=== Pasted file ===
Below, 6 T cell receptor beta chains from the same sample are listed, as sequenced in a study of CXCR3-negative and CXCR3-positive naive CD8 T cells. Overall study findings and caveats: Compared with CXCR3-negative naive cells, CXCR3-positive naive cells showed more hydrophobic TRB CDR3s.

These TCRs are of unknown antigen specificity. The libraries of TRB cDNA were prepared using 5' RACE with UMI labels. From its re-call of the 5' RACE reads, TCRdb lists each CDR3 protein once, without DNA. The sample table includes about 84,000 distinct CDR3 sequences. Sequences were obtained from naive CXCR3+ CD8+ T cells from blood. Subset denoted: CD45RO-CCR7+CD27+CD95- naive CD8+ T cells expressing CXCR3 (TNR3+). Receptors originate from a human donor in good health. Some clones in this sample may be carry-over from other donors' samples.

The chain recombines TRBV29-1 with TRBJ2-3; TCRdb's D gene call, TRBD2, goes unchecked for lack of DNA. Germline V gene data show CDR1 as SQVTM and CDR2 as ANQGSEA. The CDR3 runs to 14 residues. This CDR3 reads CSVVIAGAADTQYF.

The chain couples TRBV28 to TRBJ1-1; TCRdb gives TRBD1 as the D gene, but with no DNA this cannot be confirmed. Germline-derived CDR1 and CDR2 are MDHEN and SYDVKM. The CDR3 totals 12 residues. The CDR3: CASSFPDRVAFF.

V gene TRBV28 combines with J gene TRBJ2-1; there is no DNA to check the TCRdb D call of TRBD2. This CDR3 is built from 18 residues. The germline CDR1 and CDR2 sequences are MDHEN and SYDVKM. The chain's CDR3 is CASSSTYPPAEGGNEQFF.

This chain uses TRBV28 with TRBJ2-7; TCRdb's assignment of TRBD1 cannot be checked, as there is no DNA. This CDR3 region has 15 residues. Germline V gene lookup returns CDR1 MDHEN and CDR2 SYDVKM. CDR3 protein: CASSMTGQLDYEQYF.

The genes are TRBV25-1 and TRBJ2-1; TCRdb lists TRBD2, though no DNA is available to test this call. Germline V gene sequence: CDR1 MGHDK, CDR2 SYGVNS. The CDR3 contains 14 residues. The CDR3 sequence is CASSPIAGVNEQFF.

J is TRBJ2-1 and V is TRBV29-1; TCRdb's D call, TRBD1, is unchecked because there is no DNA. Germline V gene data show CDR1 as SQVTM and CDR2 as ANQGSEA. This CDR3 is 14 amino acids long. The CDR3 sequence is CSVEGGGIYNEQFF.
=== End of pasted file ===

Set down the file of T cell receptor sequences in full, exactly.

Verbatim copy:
Below, 6 T cell receptor beta chains from the same sample are listed, as sequenced in a study of CXCR3-negative and CXCR3-positive naive CD8 T cells. Overall study findings and caveats: Compared with CXCR3-negative naive cells, CXCR3-positive naive cells showed more hydrophobic TRB CDR3s.

These TCRs are of unknown antigen specificity. The libraries of TRB cDNA were prepared using 5' RACE with UMI labels. From its re-call of the 5' RACE reads, TCRdb lists each CDR3 protein once, without DNA. The sample table includes about 84,000 distinct CDR3 sequences. Sequences were obtained from naive CXCR3+ CD8+ T cells from blood. Subset denoted: CD45RO-CCR7+CD27+CD95- naive CD8+ T cells expressing CXCR3 (TNR3+). Receptors originate from a human donor in good health. Some clones in this sample may be carry-over from other donors' samples.

The chain recombines TRBV29-1 with TRBJ2-3; TCRdb's D gene call, TRBD2, goes unchecked for lack of DNA. Germline V gene data show CDR1 as SQVTM and CDR2 as ANQGSEA. The CDR3 runs to 14 residues. This CDR3 reads CSVVIAGAADTQYF.

The chain couples TRBV28 to TRBJ1-1; TCRdb gives TRBD1 as the D gene, but with no DNA this cannot be confirmed. Germline-derived CDR1 and CDR2 are MDHEN and SYDVKM. The CDR3 totals 12 residues. The CDR3: CASSFPDRVAFF.

V gene TRBV28 combines with J gene TRBJ2-1; there is no DNA to check the TCRdb D call of TRBD2. This CDR3 is built from 18 residues. The germline CDR1 and CDR2 sequences are MDHEN and SYDVKM. The chain's CDR3 is CASSSTYPPAEGGNEQFF.

This chain uses TRBV28 with TRBJ2-7; TCRdb's assignment of TRBD1 cannot be checked, as there is no DNA. This CDR3 region has 15 residues. Germline V gene lookup returns CDR1 MDHEN and CDR2 SYDVKM. CDR3 protein: CASSMTGQLDYEQYF.

The genes are TRBV25-1 and TRBJ2-1; TCRdb lists TRBD2, though no DNA is available to test this call. Germline V gene sequence: CDR1 MGHDK, CDR2 SYGVNS. The CDR3 contains 14 residues. The CDR3 sequence is CASSPIAGVNEQFF.

J is TRBJ2-1 and V is TRBV29-1; TCRdb's D call, TRBD1, is unchecked because there is no DNA. Germline V gene data show CDR1 as SQVTM and CDR2 as ANQGSEA. This CDR3 is 14 amino acids long. The CDR3 sequence is CSVEGGGIYNEQFF.